The key is to enjoy cheese in moderation. The Mediterranean diet emphasizes savoring small amounts of cheese, alongside plenty of fruits, vegetables, and whole grains. When you buy quality cheeses like those listed below, you will likely buy and eat less because you pay for the attention and care that goes into making them.

We’ve selected six cheeses to touch on the diversity of cheese making in the Mediterranean. Many of these cheeses have legally protected names linked to where and how they have traditionally been produced. These are known as Protected Designation of Origin, or P.D.O. cheeses. For example, only certain cheese makers in certain provinces in Italy can call their cheese “Parmigiano-Reggiano.” We encourage you to explore the world of cheese and invigorate your taste buds.

mediterranean cheese
Manchego
Name: Manchego P.D.O. (protected since 1984)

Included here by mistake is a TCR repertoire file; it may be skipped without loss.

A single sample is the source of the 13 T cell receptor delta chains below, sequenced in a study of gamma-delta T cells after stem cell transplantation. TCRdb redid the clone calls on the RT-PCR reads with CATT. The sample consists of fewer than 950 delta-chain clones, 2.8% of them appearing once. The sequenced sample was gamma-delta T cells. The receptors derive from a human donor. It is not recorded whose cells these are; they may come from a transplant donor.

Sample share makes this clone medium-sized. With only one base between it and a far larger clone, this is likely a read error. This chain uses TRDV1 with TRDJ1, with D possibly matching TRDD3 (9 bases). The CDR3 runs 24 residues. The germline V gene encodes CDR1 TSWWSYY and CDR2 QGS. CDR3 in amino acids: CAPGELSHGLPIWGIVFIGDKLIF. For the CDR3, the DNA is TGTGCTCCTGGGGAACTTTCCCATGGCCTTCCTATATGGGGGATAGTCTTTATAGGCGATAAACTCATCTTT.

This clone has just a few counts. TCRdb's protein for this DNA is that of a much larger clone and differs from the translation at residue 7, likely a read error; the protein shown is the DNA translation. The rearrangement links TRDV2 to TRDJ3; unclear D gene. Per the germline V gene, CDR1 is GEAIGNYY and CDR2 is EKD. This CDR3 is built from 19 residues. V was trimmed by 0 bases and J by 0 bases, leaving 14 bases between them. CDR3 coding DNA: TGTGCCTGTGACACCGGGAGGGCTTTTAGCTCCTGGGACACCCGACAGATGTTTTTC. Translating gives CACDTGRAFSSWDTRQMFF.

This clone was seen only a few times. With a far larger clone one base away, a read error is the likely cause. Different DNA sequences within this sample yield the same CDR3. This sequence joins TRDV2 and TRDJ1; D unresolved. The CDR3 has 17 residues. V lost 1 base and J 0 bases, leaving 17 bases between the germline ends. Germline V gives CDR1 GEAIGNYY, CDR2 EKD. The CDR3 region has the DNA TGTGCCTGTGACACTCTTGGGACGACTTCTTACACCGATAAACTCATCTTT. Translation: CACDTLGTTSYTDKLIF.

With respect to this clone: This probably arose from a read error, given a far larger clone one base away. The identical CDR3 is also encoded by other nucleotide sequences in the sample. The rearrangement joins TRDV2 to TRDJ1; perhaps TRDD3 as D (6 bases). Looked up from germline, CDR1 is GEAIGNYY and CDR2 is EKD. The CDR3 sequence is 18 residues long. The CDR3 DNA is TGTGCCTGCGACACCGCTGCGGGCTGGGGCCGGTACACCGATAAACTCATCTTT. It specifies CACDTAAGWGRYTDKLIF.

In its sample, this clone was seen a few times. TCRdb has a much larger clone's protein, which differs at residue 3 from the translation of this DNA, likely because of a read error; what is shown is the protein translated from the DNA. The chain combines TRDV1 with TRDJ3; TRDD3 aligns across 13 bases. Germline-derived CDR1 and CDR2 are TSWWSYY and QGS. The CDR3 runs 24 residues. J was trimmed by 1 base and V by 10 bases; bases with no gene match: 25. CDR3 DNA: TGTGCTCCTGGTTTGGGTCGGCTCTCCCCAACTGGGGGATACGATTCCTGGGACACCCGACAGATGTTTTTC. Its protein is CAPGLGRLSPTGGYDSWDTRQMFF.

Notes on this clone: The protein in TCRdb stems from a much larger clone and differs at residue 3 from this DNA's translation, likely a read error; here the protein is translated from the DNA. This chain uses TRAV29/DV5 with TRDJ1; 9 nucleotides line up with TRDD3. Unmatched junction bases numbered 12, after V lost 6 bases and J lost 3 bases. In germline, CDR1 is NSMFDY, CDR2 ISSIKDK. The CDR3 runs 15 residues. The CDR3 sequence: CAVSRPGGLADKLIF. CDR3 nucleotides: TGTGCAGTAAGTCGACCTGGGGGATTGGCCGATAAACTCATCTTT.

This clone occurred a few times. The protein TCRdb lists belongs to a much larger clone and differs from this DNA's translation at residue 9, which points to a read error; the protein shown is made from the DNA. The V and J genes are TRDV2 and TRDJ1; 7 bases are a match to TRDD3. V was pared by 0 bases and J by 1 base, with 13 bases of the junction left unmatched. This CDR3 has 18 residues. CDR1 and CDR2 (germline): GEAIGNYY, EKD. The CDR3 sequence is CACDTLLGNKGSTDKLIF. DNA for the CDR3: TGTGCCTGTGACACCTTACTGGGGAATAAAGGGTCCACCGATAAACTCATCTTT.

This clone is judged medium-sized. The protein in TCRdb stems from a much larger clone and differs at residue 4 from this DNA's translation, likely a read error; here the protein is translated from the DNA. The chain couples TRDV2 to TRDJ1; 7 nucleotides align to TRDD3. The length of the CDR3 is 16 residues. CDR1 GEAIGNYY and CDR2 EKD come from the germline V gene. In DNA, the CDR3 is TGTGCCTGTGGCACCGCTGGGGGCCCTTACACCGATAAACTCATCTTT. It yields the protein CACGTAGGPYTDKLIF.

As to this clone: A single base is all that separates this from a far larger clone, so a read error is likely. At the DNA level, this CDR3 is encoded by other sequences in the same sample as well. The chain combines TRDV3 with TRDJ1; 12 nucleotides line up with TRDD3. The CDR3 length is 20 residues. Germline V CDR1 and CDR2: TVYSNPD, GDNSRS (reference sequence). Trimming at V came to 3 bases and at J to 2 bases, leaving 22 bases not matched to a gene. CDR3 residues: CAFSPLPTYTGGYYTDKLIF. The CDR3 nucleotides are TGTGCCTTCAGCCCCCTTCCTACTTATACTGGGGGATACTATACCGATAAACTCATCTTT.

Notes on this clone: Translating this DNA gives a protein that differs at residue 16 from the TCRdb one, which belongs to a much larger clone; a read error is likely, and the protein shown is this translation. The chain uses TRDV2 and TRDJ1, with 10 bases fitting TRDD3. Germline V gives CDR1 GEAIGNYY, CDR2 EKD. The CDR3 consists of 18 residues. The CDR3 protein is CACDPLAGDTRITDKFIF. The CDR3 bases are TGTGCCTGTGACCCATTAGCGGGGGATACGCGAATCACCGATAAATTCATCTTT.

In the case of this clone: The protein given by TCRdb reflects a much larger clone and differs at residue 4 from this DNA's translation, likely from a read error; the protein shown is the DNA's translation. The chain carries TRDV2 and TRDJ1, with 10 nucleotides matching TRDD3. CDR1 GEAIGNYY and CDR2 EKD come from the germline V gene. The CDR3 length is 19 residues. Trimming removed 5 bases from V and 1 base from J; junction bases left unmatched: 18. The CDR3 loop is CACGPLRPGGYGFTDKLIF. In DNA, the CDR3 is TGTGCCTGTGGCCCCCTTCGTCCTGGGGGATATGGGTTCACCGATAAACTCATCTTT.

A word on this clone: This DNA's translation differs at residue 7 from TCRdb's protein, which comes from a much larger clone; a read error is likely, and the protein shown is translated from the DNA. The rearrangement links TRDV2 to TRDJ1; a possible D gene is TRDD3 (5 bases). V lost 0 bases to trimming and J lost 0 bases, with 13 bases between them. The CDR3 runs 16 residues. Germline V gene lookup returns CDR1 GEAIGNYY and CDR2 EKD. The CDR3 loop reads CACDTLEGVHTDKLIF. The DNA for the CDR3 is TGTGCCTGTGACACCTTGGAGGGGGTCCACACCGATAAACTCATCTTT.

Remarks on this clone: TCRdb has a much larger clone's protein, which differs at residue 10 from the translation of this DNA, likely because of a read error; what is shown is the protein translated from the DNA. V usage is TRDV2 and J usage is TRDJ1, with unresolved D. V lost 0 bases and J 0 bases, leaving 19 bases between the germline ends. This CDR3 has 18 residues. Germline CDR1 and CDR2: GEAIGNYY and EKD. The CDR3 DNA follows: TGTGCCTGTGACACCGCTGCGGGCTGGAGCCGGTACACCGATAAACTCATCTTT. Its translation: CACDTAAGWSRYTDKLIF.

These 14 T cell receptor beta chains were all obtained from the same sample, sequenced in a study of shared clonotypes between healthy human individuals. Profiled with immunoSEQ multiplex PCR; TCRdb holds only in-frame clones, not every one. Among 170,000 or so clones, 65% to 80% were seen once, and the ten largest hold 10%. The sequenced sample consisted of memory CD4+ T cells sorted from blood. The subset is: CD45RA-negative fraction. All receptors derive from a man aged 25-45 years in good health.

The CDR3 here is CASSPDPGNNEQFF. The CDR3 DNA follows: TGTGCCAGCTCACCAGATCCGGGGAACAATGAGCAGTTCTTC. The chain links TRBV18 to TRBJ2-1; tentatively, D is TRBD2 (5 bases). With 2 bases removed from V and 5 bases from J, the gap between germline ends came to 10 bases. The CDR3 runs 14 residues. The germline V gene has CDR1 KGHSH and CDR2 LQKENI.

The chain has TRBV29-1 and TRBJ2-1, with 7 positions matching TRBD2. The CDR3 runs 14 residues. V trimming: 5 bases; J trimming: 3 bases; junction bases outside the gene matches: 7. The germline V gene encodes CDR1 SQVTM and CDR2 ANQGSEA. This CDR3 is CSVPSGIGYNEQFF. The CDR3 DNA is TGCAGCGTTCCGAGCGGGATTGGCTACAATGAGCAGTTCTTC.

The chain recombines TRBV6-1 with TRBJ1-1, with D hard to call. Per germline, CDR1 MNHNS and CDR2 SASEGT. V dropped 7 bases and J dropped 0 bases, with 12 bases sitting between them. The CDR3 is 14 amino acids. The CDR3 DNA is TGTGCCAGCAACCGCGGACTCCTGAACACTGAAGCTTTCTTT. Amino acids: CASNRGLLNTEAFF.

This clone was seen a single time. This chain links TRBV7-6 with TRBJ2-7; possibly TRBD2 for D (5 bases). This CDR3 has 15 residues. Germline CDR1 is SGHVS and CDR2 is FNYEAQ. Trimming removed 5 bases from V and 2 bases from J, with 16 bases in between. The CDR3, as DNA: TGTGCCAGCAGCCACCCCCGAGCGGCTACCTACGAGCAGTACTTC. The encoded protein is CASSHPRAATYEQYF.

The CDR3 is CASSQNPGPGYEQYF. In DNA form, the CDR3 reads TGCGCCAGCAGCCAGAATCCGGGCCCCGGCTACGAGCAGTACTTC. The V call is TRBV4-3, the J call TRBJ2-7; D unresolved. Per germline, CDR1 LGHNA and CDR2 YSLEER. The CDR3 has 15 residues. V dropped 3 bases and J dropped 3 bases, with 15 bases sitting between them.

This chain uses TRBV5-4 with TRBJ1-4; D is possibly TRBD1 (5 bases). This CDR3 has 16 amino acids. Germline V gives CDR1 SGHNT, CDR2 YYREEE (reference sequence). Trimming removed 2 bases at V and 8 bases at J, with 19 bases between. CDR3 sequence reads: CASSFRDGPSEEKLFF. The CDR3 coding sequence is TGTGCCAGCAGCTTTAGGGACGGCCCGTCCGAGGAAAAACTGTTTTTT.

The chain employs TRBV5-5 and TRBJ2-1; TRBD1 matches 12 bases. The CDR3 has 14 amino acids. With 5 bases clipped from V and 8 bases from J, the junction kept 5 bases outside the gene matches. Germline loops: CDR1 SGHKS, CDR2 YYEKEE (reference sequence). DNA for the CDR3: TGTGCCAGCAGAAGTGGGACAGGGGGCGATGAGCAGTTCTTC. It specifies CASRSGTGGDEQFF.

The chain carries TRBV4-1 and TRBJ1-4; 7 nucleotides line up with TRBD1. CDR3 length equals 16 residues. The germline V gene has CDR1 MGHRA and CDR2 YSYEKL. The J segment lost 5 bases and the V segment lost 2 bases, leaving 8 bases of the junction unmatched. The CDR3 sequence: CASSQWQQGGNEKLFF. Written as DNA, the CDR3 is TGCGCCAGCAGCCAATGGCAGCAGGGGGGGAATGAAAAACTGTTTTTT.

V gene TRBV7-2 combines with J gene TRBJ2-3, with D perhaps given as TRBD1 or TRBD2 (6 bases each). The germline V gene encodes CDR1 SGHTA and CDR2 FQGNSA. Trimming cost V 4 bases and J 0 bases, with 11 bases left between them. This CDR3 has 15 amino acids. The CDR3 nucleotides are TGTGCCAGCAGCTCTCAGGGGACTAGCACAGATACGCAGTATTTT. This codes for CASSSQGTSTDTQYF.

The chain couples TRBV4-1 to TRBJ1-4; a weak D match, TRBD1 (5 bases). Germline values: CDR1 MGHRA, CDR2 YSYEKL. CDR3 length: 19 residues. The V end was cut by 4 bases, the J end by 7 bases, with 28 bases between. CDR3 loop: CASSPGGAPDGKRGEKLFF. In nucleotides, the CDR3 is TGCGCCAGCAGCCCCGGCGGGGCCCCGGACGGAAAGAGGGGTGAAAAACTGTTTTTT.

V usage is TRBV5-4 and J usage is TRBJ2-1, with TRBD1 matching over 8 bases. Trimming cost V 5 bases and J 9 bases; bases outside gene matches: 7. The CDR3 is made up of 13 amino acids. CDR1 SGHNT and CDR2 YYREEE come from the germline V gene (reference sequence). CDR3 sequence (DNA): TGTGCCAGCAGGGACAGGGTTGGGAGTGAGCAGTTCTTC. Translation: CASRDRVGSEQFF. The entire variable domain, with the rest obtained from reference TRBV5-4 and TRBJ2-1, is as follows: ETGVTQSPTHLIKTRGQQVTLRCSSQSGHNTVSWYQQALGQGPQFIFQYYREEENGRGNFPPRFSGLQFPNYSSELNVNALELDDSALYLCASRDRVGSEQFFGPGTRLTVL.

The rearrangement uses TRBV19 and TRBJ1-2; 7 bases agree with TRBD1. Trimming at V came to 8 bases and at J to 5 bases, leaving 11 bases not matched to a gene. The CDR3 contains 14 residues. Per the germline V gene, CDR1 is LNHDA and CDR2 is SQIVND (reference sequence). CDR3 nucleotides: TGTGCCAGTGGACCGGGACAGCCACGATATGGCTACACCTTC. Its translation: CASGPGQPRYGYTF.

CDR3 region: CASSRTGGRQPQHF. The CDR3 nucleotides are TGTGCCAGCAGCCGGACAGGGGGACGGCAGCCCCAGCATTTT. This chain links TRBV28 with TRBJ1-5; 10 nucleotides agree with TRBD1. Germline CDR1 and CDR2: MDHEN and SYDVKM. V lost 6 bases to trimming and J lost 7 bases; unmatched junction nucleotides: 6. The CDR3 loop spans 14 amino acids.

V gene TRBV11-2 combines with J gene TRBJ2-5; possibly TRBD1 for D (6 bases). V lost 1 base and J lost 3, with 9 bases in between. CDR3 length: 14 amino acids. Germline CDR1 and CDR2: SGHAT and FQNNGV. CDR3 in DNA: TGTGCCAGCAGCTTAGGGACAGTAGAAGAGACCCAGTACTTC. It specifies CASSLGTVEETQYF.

Country of origin: Spain
Milk source: Sheep
Pasteurized: No
Texture/Flavor: Hard, dry, mild, nutty
Real Manchego is only made in La Mancha plateau in south-central Spain, as it has been for thousands of years. The milk used in making this cheese comes from Manchega ewes, an ancient breed that has adapted to the dry, flat plains of the region. It is aged in natural caves for at least two months before it is ready to be enjoyed. Although the rounds are now formed by plastic molds, the characteristic hatch marks on the rind of the cheese imitate the old way of wrapping the cheese with native grasses to drain.
 

Brin D’Amour
Name: Brin D’Amour (or Fleur du Maquis)
Country of origin: France
Milk source: Sheep
Pasteurized: Mostly yes